• that construction defects (failure to build as designed), had left unfilled gaps between floors and walls throughout, hidden only by skirting boards and ceiling paper, which left the building without fire separation (or acoustic separation) between flats. Tall blocks of flats in the UK are permitted relatively narrow staircases because the requirement for full fire separation between floors means that it is actually safer for people above the fire to stay in their flats rather than walk down the stairs. Without fire separation, all people above would need to escape, which would not be possible in the existing narrow staircases.
  • that further construction defects had led to the whole weight supported by each wall panel being supported off the panel beneath by two steel rods, instead of being spread evenly along the panel, leading to extremely high stresses that the concrete was not designed to withstand
  • that the strengthening brackets which had been fitted during the rebuilding were in many cases not properly attached, since they were fastened to hollow-core slabs, and in many cases they had been bolted only to the thin concrete surrounding the cores, which was inadequate to take the stress.[2]

The concern, most particularly about the fire separation issue, eventually led the council to evacuate the building, and then to demolish it in 1986 in a forensic manner (rather than, for example, using explosives). When this was done, the extent of the defects found shocked even some of the activists, such as the architect Sam Webb, who had been lobbying for years about the building being unsafe. On the lower floors, cracks were found in the concrete where it had been point loaded, and it was alleged that the extra pressure on those points during a high wind would soon have led to building collapse.[2]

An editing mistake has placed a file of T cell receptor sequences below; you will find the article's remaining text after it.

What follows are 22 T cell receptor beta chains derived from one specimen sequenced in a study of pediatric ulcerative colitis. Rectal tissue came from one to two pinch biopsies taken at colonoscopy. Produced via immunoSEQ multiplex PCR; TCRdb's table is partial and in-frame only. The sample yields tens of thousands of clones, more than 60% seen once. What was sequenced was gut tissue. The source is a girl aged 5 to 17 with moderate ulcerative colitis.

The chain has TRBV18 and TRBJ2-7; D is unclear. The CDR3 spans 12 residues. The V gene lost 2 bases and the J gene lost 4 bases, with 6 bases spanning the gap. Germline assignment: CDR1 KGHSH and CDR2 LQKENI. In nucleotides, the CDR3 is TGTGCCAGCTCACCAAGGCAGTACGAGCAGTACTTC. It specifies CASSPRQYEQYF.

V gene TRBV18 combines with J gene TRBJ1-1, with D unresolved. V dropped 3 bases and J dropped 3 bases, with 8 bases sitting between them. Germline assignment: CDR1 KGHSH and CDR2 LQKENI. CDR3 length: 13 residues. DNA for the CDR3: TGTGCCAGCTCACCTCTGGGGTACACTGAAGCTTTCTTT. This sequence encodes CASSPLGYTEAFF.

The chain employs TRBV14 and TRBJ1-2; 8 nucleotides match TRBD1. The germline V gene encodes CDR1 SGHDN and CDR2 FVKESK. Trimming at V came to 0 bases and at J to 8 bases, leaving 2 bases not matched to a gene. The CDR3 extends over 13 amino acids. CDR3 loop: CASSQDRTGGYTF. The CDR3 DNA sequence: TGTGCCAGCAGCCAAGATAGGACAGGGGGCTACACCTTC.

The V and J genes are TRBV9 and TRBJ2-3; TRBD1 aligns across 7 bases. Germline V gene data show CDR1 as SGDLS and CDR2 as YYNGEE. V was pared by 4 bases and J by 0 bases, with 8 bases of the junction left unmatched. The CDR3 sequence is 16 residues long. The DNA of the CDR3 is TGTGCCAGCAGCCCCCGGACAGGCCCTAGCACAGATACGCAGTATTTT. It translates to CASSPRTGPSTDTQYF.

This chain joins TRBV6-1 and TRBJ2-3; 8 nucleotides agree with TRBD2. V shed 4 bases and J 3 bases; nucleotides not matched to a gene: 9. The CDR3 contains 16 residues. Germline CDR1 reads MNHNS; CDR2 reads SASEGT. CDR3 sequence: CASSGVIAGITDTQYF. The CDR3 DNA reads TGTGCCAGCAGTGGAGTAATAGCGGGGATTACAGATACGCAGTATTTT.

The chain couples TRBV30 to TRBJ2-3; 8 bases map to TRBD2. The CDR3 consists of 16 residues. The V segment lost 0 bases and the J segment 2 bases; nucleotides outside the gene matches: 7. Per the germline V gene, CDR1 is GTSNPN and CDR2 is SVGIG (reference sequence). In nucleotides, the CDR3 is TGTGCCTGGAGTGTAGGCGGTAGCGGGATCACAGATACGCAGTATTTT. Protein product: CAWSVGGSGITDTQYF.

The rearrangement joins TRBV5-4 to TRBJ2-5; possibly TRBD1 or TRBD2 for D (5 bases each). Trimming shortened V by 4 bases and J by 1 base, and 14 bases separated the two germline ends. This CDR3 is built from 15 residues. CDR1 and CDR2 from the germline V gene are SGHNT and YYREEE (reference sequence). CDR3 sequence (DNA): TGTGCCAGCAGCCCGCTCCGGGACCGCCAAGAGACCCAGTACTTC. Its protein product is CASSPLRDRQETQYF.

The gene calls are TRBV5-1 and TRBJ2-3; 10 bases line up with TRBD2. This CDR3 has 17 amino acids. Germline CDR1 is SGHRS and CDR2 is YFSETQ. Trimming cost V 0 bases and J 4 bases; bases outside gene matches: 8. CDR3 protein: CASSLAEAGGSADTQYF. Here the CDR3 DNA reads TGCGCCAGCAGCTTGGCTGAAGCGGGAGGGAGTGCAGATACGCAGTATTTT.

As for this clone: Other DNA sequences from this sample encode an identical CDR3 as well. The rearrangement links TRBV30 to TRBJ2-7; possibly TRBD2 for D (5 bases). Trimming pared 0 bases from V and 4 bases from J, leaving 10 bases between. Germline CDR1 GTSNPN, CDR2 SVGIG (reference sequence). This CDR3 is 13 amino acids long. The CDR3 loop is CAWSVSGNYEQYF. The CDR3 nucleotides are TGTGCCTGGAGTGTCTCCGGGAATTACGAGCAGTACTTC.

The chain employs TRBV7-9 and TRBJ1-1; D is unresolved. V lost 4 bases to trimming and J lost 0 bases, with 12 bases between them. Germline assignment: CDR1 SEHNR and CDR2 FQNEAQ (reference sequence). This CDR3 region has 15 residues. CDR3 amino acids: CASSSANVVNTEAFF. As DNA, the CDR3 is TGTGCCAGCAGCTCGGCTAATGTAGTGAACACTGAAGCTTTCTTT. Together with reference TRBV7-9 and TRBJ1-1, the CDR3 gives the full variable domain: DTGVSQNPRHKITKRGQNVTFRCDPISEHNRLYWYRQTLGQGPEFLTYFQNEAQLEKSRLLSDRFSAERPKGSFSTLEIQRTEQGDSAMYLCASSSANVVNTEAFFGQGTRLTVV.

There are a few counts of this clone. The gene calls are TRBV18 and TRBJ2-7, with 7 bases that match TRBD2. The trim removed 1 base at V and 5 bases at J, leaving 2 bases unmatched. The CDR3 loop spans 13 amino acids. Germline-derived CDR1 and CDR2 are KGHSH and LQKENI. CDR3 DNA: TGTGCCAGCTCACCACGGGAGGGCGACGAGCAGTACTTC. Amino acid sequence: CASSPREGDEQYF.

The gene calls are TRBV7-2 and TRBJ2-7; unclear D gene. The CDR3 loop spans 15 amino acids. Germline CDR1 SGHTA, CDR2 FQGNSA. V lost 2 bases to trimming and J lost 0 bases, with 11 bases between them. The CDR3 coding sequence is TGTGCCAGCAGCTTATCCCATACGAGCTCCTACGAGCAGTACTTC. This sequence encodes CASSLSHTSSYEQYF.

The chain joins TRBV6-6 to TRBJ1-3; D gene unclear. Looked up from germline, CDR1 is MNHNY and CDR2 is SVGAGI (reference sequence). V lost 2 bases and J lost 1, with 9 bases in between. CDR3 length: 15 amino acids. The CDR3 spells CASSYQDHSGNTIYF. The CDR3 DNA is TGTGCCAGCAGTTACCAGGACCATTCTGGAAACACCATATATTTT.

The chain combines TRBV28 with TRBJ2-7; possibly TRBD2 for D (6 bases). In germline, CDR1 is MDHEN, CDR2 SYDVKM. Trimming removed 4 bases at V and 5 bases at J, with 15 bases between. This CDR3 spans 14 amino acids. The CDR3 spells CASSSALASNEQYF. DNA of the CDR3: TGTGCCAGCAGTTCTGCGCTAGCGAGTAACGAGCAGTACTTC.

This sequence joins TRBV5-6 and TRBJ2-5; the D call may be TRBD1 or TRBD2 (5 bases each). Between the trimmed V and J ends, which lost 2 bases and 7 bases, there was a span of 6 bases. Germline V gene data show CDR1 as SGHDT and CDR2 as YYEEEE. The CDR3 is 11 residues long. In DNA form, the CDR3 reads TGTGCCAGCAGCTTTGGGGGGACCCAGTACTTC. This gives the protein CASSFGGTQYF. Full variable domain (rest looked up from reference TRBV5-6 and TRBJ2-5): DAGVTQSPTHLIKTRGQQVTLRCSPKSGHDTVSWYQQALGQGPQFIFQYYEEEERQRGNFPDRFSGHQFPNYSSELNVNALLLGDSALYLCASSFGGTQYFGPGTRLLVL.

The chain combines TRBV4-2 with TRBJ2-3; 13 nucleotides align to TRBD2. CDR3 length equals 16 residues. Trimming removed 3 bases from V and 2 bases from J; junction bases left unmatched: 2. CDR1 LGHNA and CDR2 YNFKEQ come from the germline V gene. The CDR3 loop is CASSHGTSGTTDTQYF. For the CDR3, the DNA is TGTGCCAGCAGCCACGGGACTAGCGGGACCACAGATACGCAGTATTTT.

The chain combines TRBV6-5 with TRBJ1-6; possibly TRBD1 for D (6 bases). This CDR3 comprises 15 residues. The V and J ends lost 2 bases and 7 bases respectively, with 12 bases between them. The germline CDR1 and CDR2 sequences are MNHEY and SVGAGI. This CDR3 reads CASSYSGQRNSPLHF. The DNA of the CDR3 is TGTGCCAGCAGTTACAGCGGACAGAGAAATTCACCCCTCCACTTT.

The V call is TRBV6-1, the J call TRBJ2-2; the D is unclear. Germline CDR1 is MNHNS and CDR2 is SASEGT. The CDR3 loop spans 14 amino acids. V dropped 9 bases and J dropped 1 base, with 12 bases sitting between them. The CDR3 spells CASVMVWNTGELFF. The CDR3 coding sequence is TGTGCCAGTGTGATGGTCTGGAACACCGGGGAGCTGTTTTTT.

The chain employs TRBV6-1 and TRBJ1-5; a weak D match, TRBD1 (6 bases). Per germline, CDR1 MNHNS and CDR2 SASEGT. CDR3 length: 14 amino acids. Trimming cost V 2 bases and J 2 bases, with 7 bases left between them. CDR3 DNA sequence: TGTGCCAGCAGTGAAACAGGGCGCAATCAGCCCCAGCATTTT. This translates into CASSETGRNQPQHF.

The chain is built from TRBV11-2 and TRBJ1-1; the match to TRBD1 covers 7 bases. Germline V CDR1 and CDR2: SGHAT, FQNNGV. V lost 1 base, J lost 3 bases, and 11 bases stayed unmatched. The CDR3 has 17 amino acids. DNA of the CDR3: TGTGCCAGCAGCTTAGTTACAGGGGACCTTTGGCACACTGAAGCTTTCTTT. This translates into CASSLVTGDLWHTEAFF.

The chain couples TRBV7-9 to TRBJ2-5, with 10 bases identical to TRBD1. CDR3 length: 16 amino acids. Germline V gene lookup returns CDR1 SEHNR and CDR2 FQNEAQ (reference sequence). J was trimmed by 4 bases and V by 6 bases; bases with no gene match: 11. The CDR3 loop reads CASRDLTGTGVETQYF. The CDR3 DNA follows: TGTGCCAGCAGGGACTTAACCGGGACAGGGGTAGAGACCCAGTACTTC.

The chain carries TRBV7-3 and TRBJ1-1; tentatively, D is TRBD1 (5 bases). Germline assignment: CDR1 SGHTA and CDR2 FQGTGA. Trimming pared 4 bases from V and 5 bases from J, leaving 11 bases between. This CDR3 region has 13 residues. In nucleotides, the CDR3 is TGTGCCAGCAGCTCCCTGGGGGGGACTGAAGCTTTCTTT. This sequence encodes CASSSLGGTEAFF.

Effect on legislation[edit]

The partial collapse of Ronan Point led to major changes in building regulations. The first of these came with the 5th Amendment to the Building Regulations in 1970. These are now embodied in Part A of the Building Regulations and cover "Disproportionate Collapse". They require that "the building shall be constructed so that in the event of an accident the building will not suffer collapse to an extent disproportionate to the cause". They specifically cover pressures which may be caused for example by wind forces, explosions (either internal or external) or vehicle incursions, and note that seismic design may occasionally be required.[3]